A broken valve sent water and mud under and over the pavement.
NORTH ADAMS, Mass. — The Department of Public Works is working to fix a water main break that has closed Harris Street.
The break occurred around 5:30 a.m. just above Hathaway Street and sent mud and water pouring down Harris Street. The water has undermined the northbound side of the street, collapsing a section at the Hathaway junction and affected three manholes below the break.
The deluge left the driveways at the bottom, including the North Adams Ambulance covered in mud.
According to Public Services Superintendent Timothy Lescarbeau, rusted bolts on a valve gave way, causing the valve to pop open. He expected the work to continue at least through Friday.
"We found dates on it from 1992, so it's not that old," he said. "What happened is the bolts rusted through and broke."
According to afternoon updates from the mayor, restoring service in the area of the break is "problematic and complicated." Areas still without service include Harris, Tyler, Palmer, Adams and Dougan streets and River Street from Brown to Tyler.
Affected areas have been alerted by several CodeRed messages during the day but the mayor said all those who have lost water is still unknown.
"If you do have water, water may be lost at times throughout the day in the Harris Street neighborhood as the problem is being addressed," he wrote on his Facebook update. "Please know that crews are doing all possible to restore service and will be on the job until service is restored."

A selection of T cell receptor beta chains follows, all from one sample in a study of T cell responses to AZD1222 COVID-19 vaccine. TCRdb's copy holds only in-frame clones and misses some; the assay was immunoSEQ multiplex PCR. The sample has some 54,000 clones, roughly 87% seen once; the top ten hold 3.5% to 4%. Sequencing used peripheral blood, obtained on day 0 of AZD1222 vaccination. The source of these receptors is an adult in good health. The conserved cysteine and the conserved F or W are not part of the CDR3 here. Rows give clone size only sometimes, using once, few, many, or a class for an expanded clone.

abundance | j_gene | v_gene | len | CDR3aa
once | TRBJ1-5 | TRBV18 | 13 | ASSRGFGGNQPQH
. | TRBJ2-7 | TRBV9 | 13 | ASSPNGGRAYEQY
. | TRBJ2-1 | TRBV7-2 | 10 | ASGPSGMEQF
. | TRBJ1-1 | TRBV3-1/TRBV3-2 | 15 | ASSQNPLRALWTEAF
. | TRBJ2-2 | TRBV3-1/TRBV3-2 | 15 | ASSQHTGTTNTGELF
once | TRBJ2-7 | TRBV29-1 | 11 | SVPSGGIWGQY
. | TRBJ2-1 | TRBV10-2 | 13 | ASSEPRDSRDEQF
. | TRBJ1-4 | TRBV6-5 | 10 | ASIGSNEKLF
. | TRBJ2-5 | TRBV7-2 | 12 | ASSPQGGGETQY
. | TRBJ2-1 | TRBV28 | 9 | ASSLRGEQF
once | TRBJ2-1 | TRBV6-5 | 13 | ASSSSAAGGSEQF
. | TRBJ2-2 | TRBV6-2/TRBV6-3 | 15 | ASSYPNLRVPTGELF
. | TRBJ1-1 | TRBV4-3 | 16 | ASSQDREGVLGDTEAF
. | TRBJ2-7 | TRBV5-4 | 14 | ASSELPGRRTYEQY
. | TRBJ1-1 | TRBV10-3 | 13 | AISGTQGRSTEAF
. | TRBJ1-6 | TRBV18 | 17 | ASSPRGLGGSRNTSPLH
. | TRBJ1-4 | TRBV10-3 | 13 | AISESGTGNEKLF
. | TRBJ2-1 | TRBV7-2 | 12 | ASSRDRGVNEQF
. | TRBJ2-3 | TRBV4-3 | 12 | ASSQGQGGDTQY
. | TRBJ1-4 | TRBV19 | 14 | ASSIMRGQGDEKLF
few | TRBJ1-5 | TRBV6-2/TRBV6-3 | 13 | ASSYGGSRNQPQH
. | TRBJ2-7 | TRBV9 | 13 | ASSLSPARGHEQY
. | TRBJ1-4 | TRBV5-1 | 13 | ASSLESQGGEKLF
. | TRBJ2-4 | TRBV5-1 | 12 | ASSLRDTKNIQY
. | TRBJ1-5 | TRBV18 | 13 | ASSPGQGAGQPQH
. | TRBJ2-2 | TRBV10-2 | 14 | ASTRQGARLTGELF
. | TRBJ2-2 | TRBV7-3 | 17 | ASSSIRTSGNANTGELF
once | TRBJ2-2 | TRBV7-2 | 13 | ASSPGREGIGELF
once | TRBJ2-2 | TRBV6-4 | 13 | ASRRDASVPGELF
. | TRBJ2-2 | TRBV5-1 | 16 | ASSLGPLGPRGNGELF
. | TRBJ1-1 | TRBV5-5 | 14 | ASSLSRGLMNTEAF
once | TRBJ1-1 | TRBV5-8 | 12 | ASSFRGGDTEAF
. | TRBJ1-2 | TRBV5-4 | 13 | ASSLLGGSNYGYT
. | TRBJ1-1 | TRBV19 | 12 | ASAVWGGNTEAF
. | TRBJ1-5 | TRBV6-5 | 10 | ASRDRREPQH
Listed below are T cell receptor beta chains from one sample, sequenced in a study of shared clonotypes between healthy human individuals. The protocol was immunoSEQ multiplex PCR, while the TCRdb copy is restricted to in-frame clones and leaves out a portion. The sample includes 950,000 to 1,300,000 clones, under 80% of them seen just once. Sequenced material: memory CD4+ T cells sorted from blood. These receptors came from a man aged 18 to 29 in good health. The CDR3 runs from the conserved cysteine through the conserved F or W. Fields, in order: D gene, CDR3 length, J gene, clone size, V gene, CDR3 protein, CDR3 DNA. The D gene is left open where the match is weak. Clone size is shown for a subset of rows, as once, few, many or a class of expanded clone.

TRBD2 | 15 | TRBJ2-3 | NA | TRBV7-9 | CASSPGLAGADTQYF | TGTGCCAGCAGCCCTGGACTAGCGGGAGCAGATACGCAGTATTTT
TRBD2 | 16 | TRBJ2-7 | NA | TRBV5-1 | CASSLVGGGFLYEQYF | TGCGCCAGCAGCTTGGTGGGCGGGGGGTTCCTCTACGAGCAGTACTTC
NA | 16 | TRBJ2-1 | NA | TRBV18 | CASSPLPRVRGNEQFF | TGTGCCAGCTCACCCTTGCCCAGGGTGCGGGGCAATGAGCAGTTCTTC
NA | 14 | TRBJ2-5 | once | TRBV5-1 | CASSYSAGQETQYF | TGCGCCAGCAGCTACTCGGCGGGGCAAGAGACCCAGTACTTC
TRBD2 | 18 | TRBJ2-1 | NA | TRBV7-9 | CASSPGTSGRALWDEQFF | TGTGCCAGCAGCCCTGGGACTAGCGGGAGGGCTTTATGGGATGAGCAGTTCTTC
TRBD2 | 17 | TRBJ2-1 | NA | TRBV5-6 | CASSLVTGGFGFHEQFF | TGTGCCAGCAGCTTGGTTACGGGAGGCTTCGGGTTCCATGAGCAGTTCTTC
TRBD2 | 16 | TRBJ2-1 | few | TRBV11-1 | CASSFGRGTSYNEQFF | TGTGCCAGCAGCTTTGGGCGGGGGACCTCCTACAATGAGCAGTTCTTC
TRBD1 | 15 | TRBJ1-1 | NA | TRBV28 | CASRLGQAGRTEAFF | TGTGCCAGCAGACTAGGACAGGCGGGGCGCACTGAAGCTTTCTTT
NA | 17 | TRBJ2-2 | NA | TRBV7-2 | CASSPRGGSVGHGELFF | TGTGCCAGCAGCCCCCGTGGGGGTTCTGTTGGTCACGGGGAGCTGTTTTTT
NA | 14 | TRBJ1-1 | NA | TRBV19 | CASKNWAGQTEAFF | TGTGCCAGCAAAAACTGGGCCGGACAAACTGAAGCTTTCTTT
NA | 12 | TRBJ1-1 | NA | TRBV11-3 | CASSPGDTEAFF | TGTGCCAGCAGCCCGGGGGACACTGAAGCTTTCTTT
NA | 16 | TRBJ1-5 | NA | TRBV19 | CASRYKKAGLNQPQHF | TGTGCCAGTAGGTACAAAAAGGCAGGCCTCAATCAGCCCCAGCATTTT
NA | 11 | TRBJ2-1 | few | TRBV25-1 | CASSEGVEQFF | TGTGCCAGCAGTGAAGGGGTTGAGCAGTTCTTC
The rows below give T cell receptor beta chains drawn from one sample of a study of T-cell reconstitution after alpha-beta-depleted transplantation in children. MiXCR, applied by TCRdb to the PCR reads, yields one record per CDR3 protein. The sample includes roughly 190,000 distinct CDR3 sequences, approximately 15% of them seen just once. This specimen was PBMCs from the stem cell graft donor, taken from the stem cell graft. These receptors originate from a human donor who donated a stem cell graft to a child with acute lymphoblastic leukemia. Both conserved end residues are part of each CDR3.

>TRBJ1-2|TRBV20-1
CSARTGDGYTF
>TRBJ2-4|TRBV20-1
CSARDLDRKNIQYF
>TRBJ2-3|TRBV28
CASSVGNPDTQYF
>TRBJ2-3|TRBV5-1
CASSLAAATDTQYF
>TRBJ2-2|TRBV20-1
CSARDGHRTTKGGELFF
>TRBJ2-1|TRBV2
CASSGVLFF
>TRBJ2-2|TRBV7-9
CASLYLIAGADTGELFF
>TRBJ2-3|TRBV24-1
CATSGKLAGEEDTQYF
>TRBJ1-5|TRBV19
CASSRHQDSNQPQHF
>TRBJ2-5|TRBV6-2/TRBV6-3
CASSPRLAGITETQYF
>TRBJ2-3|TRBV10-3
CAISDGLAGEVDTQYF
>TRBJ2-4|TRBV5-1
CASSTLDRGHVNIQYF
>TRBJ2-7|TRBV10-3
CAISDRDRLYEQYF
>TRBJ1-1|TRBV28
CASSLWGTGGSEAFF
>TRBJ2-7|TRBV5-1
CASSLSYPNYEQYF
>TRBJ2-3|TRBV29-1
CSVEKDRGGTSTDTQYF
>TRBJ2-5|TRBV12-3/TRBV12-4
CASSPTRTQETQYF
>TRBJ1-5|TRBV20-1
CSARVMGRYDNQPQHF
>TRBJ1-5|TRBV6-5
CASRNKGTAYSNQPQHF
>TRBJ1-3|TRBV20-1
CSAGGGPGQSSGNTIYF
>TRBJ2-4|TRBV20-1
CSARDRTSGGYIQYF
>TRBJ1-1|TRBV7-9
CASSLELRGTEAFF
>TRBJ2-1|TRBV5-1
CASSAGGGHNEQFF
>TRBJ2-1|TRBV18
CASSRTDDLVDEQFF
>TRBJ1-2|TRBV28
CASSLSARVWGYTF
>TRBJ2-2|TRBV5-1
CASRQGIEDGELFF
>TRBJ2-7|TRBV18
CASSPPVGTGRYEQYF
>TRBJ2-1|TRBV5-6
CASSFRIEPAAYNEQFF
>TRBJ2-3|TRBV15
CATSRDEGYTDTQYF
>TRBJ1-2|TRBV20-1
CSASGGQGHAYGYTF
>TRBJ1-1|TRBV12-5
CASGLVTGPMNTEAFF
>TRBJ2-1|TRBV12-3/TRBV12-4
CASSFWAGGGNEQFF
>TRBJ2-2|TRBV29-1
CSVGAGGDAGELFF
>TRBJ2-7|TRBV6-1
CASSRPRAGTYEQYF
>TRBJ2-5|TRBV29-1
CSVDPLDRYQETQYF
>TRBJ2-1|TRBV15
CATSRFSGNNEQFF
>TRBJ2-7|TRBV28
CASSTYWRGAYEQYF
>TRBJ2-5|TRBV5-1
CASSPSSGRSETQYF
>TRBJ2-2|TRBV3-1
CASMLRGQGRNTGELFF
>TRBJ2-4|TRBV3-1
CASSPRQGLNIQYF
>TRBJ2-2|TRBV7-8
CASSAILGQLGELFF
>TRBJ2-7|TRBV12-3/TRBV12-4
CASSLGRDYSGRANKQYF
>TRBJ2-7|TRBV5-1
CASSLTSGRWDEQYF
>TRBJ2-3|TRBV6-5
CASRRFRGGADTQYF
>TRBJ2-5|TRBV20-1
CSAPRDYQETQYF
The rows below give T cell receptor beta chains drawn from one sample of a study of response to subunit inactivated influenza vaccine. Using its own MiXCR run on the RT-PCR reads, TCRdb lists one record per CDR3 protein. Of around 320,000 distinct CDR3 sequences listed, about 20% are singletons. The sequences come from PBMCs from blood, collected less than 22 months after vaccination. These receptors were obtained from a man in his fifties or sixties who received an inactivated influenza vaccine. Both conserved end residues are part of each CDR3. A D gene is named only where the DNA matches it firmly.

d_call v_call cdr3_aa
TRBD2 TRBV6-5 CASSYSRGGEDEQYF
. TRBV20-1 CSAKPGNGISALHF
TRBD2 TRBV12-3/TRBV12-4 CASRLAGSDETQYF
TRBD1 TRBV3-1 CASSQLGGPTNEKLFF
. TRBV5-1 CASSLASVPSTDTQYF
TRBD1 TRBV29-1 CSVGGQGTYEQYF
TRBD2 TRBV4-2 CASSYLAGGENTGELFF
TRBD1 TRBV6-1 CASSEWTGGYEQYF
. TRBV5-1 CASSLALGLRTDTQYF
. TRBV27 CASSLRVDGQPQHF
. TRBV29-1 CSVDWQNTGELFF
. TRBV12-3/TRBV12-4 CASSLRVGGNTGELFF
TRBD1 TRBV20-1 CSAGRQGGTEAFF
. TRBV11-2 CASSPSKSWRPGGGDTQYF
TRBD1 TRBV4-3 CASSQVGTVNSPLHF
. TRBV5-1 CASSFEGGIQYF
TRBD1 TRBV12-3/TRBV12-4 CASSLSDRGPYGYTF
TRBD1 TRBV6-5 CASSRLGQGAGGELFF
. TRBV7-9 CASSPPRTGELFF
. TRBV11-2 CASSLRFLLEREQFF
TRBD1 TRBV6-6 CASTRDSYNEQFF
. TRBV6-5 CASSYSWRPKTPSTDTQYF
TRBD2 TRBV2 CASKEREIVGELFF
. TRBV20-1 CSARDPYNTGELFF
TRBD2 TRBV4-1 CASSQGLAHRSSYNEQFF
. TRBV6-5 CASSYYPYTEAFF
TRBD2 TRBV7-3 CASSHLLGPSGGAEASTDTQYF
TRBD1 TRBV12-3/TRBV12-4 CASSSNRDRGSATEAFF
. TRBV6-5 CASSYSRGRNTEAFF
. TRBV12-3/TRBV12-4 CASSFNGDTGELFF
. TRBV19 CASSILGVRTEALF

Lescarbeau said there were difficulties in finding the right parts because of the number of types of gates used in the city. Adams and Williamstown DPWs had offered some aid and an appropriate gate was being installed at about 4:30 p.m.
Several hydrants had to be opened to relieve pressure on the system because some gates, or valves, in the surrounding area were broken.
The east side of Harris Street continued to collapse.
The city's aging underground infrastructure has been showing stress over the years, including several high-profile water breaks over the past year. Lescarbeau said another one had occurred a couple weeks ago at the Williamstown line.
The demonstration of a camera scope in what had been considered a pipe in good shape turned up a large hole, he said. "We had to use a camera to find that out."
The city's engineers three years ago developed a $20 million plan to fix the pipes. Mayor Richard Alcombright said Friday's break was an "unfortunate thing" but not really reflective of the problems. Not being able to close the gates was.
"This thing leaked and leaked until it broke," he said. "This doesn't speak to our global infrastructure as much as the inability to turn this thing off ... We're going to have breaks here and there, but that we can't turn the water off to fix the thing is very discouraging."
The damage caused to the roadway became more evident as the day progressed: a hole that appeared in the pavement in the morning grew larger and was joined by two others. Several indentations could be seen lower in the road where the gravel understructure had washed away. The pavement had lifted around three or four manhole covers as well as along the edge of the ambulance's driveway.
Lescarbeau estimated the cost to fix the road at about $50,000. He said once the water was back on, the highway crew would remove the loose pavement and fill in the holes with gravel as a temporary measure over the weekend.
Updated at 8:32 p.m. on Sept. 6, 2013, with quotes and further information.